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Silicon Valley’s next target of disruption: election day results




The polls are open in New Hampshire. A voter marks his ballot in the first-in-the-nation presidential primary Tuesday.
The polls are open in New Hampshire. A voter marks his ballot in the first-in-the-nation presidential primary Tuesday.
Matt Rourke/AP

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A new tech company wants to do to reporting of election results what AirBnB has done to the hotel industry.

VoteCastr, an outfit founded by a group of big data advocates, journalists and startup entrepreneurs, is partnering up with the news site Slate to provide real-time projections and results on election day in presidential and Senate races in swing states like Colorado, Florida, and Nevada.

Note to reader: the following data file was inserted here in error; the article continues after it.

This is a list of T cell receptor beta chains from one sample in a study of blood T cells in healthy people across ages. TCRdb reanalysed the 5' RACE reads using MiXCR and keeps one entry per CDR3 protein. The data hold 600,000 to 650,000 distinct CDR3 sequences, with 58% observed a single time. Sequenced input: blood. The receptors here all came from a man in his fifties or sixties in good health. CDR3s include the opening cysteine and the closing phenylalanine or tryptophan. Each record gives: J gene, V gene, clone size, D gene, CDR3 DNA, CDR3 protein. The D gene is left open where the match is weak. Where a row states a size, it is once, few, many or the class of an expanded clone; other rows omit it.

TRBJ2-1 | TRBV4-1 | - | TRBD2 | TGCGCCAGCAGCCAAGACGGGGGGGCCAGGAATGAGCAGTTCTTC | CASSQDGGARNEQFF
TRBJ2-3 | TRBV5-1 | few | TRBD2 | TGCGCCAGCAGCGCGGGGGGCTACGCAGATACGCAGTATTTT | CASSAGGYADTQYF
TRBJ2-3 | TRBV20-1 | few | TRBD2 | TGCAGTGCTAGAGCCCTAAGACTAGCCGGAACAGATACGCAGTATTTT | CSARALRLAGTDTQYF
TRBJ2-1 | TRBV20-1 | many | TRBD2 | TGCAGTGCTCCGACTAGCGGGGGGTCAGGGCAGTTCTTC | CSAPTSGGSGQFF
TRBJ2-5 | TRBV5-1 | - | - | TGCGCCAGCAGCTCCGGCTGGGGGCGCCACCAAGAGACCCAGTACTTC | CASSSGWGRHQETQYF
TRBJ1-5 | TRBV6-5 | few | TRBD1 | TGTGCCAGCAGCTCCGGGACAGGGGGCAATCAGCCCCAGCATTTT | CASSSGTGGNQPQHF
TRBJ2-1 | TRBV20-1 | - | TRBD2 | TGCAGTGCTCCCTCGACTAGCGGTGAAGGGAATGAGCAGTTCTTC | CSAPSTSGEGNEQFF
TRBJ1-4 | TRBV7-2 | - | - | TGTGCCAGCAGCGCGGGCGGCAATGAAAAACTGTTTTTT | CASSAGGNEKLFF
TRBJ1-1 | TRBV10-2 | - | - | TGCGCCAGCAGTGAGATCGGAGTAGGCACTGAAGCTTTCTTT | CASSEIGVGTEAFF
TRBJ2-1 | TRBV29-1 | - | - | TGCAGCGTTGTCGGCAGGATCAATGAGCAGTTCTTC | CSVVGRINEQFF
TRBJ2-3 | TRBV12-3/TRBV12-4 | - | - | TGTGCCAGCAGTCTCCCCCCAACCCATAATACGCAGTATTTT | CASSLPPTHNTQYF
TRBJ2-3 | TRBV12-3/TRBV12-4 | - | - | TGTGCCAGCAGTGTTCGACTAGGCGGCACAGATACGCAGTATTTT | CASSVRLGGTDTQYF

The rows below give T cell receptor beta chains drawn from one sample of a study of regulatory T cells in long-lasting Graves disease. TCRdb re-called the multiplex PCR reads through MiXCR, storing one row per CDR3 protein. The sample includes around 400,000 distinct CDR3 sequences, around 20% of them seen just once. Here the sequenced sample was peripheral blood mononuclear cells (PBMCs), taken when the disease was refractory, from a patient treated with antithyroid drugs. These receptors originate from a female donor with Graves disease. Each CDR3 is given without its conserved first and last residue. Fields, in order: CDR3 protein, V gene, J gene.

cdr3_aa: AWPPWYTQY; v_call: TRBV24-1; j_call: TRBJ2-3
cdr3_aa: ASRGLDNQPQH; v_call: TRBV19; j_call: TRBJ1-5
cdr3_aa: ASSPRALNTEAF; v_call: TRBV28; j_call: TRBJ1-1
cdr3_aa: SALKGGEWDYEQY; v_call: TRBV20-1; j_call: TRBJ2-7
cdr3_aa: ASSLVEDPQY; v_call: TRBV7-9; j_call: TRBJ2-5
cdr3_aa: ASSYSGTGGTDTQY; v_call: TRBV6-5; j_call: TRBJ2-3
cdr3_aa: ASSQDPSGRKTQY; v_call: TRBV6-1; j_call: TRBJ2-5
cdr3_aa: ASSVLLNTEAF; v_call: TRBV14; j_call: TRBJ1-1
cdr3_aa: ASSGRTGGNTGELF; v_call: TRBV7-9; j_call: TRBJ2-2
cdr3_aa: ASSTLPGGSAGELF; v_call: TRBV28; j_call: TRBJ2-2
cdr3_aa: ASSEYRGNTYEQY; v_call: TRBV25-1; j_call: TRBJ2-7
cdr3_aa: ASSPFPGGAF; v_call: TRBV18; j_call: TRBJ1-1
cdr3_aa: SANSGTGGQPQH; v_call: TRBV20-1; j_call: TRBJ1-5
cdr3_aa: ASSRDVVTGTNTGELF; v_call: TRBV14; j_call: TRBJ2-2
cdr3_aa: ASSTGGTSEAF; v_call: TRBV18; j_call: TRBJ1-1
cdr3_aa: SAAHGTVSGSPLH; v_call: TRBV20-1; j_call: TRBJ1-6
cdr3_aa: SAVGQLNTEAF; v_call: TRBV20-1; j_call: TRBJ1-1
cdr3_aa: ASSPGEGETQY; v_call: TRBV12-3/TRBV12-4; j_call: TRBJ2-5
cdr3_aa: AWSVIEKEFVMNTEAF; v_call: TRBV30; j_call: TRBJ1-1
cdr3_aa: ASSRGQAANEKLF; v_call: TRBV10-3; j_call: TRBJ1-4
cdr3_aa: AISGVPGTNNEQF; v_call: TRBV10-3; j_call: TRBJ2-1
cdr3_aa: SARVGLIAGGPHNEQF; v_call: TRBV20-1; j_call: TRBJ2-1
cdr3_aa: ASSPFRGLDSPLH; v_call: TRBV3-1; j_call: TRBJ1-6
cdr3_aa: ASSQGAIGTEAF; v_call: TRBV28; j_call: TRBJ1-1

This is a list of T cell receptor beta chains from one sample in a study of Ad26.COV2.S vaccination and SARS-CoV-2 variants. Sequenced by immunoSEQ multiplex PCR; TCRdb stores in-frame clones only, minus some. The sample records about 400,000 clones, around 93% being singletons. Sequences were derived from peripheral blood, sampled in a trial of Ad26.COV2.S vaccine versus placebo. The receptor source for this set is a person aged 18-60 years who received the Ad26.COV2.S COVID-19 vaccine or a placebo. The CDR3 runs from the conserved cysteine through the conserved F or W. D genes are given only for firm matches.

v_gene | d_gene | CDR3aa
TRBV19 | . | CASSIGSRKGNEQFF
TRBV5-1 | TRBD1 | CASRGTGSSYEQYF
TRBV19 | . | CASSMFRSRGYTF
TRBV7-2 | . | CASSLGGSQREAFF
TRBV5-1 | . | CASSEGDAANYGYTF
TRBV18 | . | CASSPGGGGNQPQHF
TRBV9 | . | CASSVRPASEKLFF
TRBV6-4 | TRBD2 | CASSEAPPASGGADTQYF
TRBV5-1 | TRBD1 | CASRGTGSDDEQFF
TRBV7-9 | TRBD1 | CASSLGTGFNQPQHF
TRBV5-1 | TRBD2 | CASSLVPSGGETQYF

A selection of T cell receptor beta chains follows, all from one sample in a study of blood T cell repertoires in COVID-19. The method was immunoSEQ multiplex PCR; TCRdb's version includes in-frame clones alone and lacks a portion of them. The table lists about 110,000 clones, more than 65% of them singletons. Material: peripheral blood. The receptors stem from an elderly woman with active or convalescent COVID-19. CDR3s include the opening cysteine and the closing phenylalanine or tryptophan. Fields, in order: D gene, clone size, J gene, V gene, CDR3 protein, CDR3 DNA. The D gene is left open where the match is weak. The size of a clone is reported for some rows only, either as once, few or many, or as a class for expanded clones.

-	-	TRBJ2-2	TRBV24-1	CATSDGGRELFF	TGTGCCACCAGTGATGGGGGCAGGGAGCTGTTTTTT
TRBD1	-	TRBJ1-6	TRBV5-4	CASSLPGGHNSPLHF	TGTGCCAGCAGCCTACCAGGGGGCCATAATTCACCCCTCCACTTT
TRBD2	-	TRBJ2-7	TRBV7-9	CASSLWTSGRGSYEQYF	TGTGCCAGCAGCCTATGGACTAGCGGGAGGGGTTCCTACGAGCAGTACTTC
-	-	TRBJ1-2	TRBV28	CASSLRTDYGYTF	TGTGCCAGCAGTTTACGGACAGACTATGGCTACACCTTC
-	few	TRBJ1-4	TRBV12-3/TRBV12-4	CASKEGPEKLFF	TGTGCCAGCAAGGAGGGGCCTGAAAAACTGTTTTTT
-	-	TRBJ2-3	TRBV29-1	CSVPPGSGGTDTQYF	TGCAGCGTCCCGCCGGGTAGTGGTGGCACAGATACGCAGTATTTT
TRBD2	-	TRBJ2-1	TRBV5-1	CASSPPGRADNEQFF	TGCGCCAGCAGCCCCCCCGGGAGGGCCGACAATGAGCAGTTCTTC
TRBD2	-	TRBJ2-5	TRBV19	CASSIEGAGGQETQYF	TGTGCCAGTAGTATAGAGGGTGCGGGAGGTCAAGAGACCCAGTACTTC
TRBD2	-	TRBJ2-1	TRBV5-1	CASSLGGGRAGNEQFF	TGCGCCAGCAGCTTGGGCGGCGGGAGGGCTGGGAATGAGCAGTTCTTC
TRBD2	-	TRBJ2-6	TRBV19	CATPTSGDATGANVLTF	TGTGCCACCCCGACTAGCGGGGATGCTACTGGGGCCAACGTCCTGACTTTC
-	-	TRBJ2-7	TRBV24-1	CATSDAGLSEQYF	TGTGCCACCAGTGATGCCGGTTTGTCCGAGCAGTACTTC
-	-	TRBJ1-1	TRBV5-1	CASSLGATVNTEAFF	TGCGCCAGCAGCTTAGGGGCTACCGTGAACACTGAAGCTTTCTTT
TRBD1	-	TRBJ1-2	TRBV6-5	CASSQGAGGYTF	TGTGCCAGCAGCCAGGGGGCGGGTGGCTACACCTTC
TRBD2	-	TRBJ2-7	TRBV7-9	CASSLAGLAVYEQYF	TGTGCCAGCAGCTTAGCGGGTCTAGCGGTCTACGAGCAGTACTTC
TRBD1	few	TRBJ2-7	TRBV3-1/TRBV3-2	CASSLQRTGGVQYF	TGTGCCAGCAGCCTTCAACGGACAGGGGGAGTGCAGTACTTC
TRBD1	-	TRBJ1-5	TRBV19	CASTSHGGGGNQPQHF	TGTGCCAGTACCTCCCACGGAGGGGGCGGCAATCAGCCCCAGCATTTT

It’s a move that runs counter to what traditional media outlets have been doing. Broadcasters and news organizations have kept from releasing early projections in swing states until most of the polls there have closed. 

Would VoteCastr impact voter turnouts in key states? Would traditional news media follow suit?

Guest:

Larry N. Gerston, a professor emeritus of political science at San Jose State University and author of many books, including “Reviving Citizen Engagement: Policies to Renew National Community” (CRC Press, 2012)